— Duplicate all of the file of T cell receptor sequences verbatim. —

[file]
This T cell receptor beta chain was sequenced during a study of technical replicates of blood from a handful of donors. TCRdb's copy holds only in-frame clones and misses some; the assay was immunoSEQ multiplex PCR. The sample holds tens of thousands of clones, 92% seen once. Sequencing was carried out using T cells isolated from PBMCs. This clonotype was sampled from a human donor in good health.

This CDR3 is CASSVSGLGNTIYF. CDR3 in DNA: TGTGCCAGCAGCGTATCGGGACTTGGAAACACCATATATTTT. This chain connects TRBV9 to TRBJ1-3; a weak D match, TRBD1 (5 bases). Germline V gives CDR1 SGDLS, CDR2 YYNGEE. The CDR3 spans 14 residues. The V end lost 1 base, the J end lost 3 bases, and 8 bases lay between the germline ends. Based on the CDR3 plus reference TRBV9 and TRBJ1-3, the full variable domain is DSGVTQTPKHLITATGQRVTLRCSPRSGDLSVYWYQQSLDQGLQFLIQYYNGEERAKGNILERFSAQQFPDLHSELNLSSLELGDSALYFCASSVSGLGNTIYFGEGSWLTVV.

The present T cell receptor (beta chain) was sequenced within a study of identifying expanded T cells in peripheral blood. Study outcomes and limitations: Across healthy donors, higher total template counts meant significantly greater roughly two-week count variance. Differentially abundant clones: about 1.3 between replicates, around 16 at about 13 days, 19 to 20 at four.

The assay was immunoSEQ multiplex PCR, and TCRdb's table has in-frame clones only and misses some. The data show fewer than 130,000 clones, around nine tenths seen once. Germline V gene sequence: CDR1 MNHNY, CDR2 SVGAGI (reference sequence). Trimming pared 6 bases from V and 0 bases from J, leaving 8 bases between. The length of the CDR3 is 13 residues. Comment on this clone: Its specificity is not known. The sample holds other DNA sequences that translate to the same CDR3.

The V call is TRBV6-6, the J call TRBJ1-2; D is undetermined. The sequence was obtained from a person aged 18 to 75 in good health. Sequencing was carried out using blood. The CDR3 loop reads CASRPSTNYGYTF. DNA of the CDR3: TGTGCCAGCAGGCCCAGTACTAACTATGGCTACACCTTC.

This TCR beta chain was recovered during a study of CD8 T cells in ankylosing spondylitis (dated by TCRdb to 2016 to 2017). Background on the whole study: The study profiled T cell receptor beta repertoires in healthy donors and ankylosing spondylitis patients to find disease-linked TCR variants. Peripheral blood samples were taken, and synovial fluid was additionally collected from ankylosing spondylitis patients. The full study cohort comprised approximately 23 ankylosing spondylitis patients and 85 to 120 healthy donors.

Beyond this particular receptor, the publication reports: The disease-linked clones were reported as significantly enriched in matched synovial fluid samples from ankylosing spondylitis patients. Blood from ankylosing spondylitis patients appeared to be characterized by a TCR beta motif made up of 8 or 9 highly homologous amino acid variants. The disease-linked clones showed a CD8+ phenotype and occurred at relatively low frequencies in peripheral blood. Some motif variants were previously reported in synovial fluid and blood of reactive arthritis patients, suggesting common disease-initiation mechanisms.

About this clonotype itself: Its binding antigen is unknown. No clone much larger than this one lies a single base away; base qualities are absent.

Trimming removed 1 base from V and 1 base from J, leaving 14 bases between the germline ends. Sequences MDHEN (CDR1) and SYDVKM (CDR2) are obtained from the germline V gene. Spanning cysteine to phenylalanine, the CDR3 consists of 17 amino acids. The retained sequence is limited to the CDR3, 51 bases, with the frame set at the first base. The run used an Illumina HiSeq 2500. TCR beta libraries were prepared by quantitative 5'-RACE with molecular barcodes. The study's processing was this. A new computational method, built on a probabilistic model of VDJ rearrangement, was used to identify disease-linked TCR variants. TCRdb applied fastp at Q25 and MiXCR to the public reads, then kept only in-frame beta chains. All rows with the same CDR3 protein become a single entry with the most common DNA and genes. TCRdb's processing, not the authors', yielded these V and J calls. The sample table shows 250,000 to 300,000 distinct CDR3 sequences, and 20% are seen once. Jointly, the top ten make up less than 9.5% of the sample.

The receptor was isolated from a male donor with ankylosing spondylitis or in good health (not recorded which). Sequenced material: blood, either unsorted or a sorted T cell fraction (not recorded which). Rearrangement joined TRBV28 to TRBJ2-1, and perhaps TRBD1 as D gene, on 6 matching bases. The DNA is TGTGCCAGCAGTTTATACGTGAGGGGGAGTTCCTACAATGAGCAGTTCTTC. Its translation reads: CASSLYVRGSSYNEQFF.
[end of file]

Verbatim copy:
This T cell receptor beta chain was sequenced during a study of technical replicates of blood from a handful of donors. TCRdb's copy holds only in-frame clones and misses some; the assay was immunoSEQ multiplex PCR. The sample holds tens of thousands of clones, 92% seen once. Sequencing was carried out using T cells isolated from PBMCs. This clonotype was sampled from a human donor in good health.

This CDR3 is CASSVSGLGNTIYF. CDR3 in DNA: TGTGCCAGCAGCGTATCGGGACTTGGAAACACCATATATTTT. This chain connects TRBV9 to TRBJ1-3; a weak D match, TRBD1 (5 bases). Germline V gives CDR1 SGDLS, CDR2 YYNGEE. The CDR3 spans 14 residues. The V end lost 1 base, the J end lost 3 bases, and 8 bases lay between the germline ends. Based on the CDR3 plus reference TRBV9 and TRBJ1-3, the full variable domain is DSGVTQTPKHLITATGQRVTLRCSPRSGDLSVYWYQQSLDQGLQFLIQYYNGEERAKGNILERFSAQQFPDLHSELNLSSLELGDSALYFCASSVSGLGNTIYFGEGSWLTVV.

The present T cell receptor (beta chain) was sequenced within a study of identifying expanded T cells in peripheral blood. Study outcomes and limitations: Across healthy donors, higher total template counts meant significantly greater roughly two-week count variance. Differentially abundant clones: about 1.3 between replicates, around 16 at about 13 days, 19 to 20 at four.

The assay was immunoSEQ multiplex PCR, and TCRdb's table has in-frame clones only and misses some. The data show fewer than 130,000 clones, around nine tenths seen once. Germline V gene sequence: CDR1 MNHNY, CDR2 SVGAGI (reference sequence). Trimming pared 6 bases from V and 0 bases from J, leaving 8 bases between. The length of the CDR3 is 13 residues. Comment on this clone: Its specificity is not known. The sample holds other DNA sequences that translate to the same CDR3.

The V call is TRBV6-6, the J call TRBJ1-2; D is undetermined. The sequence was obtained from a person aged 18 to 75 in good health. Sequencing was carried out using blood. The CDR3 loop reads CASRPSTNYGYTF. DNA of the CDR3: TGTGCCAGCAGGCCCAGTACTAACTATGGCTACACCTTC.

This TCR beta chain was recovered during a study of CD8 T cells in ankylosing spondylitis (dated by TCRdb to 2016 to 2017). Background on the whole study: The study profiled T cell receptor beta repertoires in healthy donors and ankylosing spondylitis patients to find disease-linked TCR variants. Peripheral blood samples were taken, and synovial fluid was additionally collected from ankylosing spondylitis patients. The full study cohort comprised approximately 23 ankylosing spondylitis patients and 85 to 120 healthy donors.

Beyond this particular receptor, the publication reports: The disease-linked clones were reported as significantly enriched in matched synovial fluid samples from ankylosing spondylitis patients. Blood from ankylosing spondylitis patients appeared to be characterized by a TCR beta motif made up of 8 or 9 highly homologous amino acid variants. The disease-linked clones showed a CD8+ phenotype and occurred at relatively low frequencies in peripheral blood. Some motif variants were previously reported in synovial fluid and blood of reactive arthritis patients, suggesting common disease-initiation mechanisms.

About this clonotype itself: Its binding antigen is unknown. No clone much larger than this one lies a single base away; base qualities are absent.

Trimming removed 1 base from V and 1 base from J, leaving 14 bases between the germline ends. Sequences MDHEN (CDR1) and SYDVKM (CDR2) are obtained from the germline V gene. Spanning cysteine to phenylalanine, the CDR3 consists of 17 amino acids. The retained sequence is limited to the CDR3, 51 bases, with the frame set at the first base. The run used an Illumina HiSeq 2500. TCR beta libraries were prepared by quantitative 5'-RACE with molecular barcodes. The study's processing was this. A new computational method, built on a probabilistic model of VDJ rearrangement, was used to identify disease-linked TCR variants. TCRdb applied fastp at Q25 and MiXCR to the public reads, then kept only in-frame beta chains. All rows with the same CDR3 protein become a single entry with the most common DNA and genes. TCRdb's processing, not the authors', yielded these V and J calls. The sample table shows 250,000 to 300,000 distinct CDR3 sequences, and 20% are seen once. Jointly, the top ten make up less than 9.5% of the sample.

The receptor was isolated from a male donor with ankylosing spondylitis or in good health (not recorded which). Sequenced material: blood, either unsorted or a sorted T cell fraction (not recorded which). Rearrangement joined TRBV28 to TRBJ2-1, and perhaps TRBD1 as D gene, on 6 matching bases. The DNA is TGTGCCAGCAGTTTATACGTGAGGGGGAGTTCCTACAATGAGCAGTTCTTC. Its translation reads: CASSLYVRGSSYNEQFF.